I began to wonder if members of the different Islamist groups professed the same Muslim faith as my godsend supervisor; the payments Mallam Labaran authorized for me that morning had come in quite handy. I procured the drugs and hurried back to the ICU. After I handed them to the nurse, I stamped to the bedside of Amina.

She managed a grin as I took her hand. “It is well with you, my love,” I muttered and sat on the edge of the bed.

She did not respond. She was weak. She looked at me and began to sob. Her face had taken on a different mien as the glow of the preceding days had paled into a sorrowful visage. She was on the brink of losing her first pregnancy in our ten years of marriage. Her resolve to come along with me and live in any village had been strengthened by the thought of having the child. It would erase the series of mockery and bring an end to the humiliating insinuations that had intensified with the years of barrenness. Now, all that expectation was collapsing around her. The hopes of a promising future were fading away.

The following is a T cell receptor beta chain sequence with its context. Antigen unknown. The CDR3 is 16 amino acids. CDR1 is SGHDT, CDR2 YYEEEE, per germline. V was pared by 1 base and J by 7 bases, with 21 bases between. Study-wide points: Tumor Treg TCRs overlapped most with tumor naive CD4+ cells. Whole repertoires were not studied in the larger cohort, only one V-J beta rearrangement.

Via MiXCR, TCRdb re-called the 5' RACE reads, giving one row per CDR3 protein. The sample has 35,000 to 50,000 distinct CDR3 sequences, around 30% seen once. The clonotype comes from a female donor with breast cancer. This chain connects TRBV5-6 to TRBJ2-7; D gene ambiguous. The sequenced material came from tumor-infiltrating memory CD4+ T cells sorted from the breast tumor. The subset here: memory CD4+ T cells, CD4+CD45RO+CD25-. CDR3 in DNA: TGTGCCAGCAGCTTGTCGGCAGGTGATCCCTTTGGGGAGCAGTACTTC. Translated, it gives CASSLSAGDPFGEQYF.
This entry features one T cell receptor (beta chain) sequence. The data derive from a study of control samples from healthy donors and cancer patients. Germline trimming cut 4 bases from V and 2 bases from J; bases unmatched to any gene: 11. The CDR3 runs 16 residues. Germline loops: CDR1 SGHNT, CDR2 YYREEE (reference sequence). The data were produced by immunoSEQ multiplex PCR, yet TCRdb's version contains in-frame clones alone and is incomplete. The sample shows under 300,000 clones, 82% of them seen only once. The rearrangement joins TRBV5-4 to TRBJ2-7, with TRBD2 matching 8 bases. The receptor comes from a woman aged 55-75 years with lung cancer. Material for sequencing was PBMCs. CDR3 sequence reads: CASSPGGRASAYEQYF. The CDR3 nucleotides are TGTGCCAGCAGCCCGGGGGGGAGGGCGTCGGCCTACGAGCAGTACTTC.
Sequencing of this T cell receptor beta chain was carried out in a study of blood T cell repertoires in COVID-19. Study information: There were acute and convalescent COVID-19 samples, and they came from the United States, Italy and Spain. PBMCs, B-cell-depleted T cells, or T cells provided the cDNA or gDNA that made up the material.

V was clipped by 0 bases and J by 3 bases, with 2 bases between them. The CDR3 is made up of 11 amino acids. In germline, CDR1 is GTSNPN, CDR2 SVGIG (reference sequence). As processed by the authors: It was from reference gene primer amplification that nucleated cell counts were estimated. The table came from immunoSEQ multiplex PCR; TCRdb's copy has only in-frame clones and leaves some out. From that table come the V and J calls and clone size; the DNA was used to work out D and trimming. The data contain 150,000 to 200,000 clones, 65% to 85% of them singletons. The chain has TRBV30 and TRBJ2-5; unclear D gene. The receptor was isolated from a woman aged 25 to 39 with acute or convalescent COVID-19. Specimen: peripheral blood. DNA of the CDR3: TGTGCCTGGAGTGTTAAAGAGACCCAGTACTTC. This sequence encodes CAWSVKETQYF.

I sensed her thoughts. I must re-kindle her faith. “The doctors said you’ll be fine,” I uttered with forced optimism.

“What of the baby . . . our baby?” she said in a barely audible voice.

I looked away and bit my lips, then I turned with a grimace and faced my wife. “Our baby will be OK . . . our baby is OK. The grace of God is sufficient for us,” I said and blinked as the tears rolled off my face.

The door creaked. Two doctors walked into the room. “You may have to excuse us for now, please, Mr. Ndukwe,” one of the doctors said. I rose to leave and gave her a reassuring smile, but she had switched her attention upon the doctors. I patted her shoulder and headed for the door.